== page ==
Shawna-Lee Perrin-- I heard about this book nearly two years ago on NPR, and immediately wanted to read it. But two years fly by when one’s having fun in one’s MFA program, and I couldn’t fit it in amongst each semester’s reading lists and essays, let alone during the frenzy of my final semester. Finally, with my full thesis completed and mailed, it was time to wait. I got this book on a Wednesday evening and finished it less than 48 hours later.
In a Dark, Dark Wood by Ruth Ware begins with Nora, an introverted, reclusive writer living in a small flat in London, getting invited to a bachelorette/hen party weekend for her best friend from primary and secondary school. But she hasn’t seen the friend in about ten years and doesn’t understand why she’s been invited. She’s persuaded to go, and ends up in the middle of a mystery – a mystery she can’t remember as she recovers from a head wound in the hospital.
Ware weaves the tale in first person, alternating between Nora in the hospital and (via memory flashes as she pieces things together) an ominous glass house in the middle of a forest. I was hoping this book would last a little longer, but the characters and suspense propelled me through the 308 pages faster than I anticipated. It’s a thoughtful, brutal study in how to write a smart, well-crafted story with mystery and intrigue that keeps those pages turning.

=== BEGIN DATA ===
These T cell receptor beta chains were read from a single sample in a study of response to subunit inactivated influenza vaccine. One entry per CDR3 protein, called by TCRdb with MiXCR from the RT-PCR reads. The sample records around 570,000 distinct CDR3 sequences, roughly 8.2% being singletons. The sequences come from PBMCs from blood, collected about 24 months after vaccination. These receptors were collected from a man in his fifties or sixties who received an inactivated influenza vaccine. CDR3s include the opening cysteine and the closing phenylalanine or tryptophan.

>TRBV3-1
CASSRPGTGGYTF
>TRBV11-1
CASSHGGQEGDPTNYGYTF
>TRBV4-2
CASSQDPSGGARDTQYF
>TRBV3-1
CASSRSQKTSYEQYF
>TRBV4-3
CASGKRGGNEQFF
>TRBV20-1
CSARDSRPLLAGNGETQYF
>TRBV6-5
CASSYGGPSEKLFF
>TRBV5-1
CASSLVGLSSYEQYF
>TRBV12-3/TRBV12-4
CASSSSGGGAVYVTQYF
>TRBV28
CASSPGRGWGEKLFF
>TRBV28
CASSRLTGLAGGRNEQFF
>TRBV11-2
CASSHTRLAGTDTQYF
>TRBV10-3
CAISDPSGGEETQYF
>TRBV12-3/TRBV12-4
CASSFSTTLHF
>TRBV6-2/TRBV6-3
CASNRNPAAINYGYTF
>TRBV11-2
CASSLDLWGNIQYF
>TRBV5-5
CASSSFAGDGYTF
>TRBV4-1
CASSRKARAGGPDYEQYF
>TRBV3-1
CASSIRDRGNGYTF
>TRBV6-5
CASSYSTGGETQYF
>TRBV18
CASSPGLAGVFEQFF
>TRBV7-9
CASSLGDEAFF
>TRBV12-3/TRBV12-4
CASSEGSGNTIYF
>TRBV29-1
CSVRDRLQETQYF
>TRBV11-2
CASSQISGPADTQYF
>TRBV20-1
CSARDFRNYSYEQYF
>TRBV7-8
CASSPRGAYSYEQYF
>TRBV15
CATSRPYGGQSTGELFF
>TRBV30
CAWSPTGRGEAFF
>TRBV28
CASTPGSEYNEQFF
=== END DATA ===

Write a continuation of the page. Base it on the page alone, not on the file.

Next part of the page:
Dominique Heuermann-- “Tonight, I feel like my whole body is made out of memories. I’m a mix tape, a cassette that’s been rewound so many times you can hear the fingerprints smudged on the tape.”
Music is an essential part of the human experience. In my lifetime I have made countless mixed tapes and CDs, all labeled for specific moods and events, boyfriends, and road trips. Reading Sheffield’s ode to his wife through music, Love is a Mixed Tape, is a heartbreaking trip, but one you will thoroughly enjoy.
Sheffield’s take on music memory and the way in which we all reach back in one way or another when confronted with a song from our past is masterfully done. By running through the playlists of the mixed tapes left behind by his late wife, we get glimpses of quiet moments, explosive memories, and the painful parts of letting go and moving on.
Sheffield’s profound musical wisdom and lyric application to life’s dilemmas and routine problems, such as his wondering why no one writes about the men that turn into husbands except for Carly Simon, or how Nirvana’s “Heart Shaped Box” defined for him what it meant to have the responsibility of “the kind of love you can’t leave until you die.” I have always connected to music in this way, where the message outweighs the melodies. What instantly pulled me into Sheffield’s storyline was the fact that each chapter is a mixed tape. A time capsule of events centered around music and the choice to feel. Perhaps in my own memoirs I’ll discuss why I can’t stand listening to Alice in Chains, the reason ‘80s love song radio shows make me break out in a sweat, or why hearing Andrea Bocelli and Sarah Brightman’s version of “Time to Say Goodbye” will always make me weep. Musical muscle memory, what a bitch.